Large-capacity magazines for firearms are becoming a focus for gun-control advocates following Saturday's shooting of Congresswoman Gabrielle Giffords and 19 others.
The magazine -- also known as the "clip" -- of a firearm is a spring-action stick of ammo that allows multiple rounds to be fired quickly from semi-automatic guns. (With a semi-auto, one bullet comes out each time the trigger is squeezed. Fully automatic machine guns keep firing while the trigger is held down.)
Jared Loughner's Glock had a clip that held 31 rounds, which is a big reason he was able to shoot so many people, so quickly. He was tackled before he could reload his weapon with another 31-round clip he was carrying.
Two Democratic officials, Senator Frank Lautenberg of New Jersey and Representative Carolyn McCarthy of New York are reacting to the shooting with plans to introduce bills that limit magazines to an arbitrary number of bullets.
Under the 1994 federal assault-rifle ban, it was illegal to make or sell new magazines that held more than 10 rounds. The ban expired in 2004. However, it's unclear whether Loughner would have been unable to get his hands on a large-capacity magazine if it had still been in effect. During the ban period, many local gun stores continued to sell pre-ban, large-capacity clips, which were "grandfathered in" under the assault-rifle ban.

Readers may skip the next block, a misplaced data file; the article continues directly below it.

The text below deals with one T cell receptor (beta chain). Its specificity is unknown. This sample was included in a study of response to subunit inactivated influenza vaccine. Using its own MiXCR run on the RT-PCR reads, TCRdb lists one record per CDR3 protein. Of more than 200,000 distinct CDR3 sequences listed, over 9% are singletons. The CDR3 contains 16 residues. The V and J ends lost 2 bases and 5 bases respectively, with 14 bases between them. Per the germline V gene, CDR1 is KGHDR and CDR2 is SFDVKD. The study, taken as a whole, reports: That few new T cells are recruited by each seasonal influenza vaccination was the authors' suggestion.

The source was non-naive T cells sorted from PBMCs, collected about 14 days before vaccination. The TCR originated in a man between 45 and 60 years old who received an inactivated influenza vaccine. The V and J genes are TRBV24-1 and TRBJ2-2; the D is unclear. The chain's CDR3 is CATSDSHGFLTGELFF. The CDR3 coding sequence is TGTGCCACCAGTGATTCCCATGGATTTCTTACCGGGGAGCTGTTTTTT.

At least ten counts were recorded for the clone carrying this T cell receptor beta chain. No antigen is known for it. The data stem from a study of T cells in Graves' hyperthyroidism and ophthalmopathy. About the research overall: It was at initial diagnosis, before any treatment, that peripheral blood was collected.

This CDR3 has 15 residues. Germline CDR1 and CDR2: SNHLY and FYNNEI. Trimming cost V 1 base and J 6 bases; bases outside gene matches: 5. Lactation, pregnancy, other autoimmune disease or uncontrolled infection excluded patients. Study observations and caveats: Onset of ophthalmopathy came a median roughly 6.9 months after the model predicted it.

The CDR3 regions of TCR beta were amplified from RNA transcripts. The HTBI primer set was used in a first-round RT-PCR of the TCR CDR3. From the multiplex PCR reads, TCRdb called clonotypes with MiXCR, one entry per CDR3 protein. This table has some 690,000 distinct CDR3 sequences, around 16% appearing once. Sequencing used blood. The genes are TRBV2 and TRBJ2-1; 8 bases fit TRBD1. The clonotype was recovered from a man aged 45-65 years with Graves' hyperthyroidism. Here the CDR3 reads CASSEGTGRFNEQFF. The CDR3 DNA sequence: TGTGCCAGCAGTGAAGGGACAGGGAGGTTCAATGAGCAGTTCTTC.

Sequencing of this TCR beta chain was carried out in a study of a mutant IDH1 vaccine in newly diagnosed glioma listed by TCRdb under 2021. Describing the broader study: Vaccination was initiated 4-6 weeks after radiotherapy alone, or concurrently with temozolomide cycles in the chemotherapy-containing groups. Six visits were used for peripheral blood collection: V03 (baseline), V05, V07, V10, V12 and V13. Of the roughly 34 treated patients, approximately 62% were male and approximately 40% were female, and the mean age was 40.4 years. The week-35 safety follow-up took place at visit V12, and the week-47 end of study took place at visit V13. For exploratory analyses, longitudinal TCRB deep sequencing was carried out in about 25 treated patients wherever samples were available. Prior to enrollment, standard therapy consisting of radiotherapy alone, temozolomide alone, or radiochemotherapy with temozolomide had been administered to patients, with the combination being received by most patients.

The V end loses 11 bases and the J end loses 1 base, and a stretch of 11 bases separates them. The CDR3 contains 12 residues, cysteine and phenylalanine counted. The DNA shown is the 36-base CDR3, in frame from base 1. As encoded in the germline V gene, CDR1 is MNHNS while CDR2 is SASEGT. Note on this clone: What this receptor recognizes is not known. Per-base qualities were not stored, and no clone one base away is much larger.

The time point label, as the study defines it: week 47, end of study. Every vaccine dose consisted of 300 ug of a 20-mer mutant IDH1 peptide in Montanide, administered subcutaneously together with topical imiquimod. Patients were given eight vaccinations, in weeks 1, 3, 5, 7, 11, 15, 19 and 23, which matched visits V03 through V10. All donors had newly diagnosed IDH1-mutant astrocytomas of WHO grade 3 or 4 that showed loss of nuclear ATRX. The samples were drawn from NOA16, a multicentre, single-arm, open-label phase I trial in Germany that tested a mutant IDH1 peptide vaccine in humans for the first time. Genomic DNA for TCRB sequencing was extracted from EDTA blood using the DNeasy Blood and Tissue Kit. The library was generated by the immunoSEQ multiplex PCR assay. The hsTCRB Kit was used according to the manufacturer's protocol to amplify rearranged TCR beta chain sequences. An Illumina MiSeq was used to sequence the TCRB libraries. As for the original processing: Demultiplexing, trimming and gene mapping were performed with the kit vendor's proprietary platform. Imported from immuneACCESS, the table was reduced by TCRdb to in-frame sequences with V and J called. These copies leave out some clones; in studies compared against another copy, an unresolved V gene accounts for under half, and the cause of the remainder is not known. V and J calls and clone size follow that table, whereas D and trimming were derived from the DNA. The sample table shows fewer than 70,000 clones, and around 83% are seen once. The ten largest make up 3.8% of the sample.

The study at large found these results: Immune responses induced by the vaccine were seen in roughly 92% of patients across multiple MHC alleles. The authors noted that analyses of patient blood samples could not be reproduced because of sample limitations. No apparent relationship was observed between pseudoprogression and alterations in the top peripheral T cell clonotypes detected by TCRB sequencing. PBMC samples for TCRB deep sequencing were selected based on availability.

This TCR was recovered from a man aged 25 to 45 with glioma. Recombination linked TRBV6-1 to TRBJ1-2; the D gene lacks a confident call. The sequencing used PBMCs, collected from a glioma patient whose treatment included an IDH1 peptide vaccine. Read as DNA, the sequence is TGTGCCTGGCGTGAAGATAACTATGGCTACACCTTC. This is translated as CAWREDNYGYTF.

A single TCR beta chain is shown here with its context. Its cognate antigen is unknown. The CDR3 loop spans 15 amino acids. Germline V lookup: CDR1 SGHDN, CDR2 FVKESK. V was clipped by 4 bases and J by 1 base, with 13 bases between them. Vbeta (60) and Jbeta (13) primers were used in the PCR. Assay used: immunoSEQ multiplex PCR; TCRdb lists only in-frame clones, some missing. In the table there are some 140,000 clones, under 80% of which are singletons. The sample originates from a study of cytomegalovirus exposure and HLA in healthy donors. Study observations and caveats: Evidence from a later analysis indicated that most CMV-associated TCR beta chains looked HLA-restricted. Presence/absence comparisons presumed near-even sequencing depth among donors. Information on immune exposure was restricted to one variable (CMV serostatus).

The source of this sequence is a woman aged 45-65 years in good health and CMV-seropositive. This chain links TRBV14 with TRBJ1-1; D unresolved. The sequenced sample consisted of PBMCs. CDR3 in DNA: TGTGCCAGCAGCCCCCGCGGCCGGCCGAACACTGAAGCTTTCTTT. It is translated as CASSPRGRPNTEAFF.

It's clear that Loughner would have shot fewer people before he had to stop and reload if he didn't have 31-round clips.
At the same time, it's also clear that a ban on huge magazines wouldn't have stopped the tragedy entirely. Ten rounds in a semi-auto, plus one in the chamber, is still plenty of firepower.
To gun-control advocates like Lautenberg, "the only reason to have 33 bullets loaded in a handgun is to kill a lot of people very quickly."
Say gun enthusiasts, the main reason is to avoid frequent reloading.
Alan Korwin, a local author of popular books on the state's gun laws, says he went to the range yesterday with some shooters and expended about 800 rounds of ammo in less than three hours.
"That is perfectly normal," he says.
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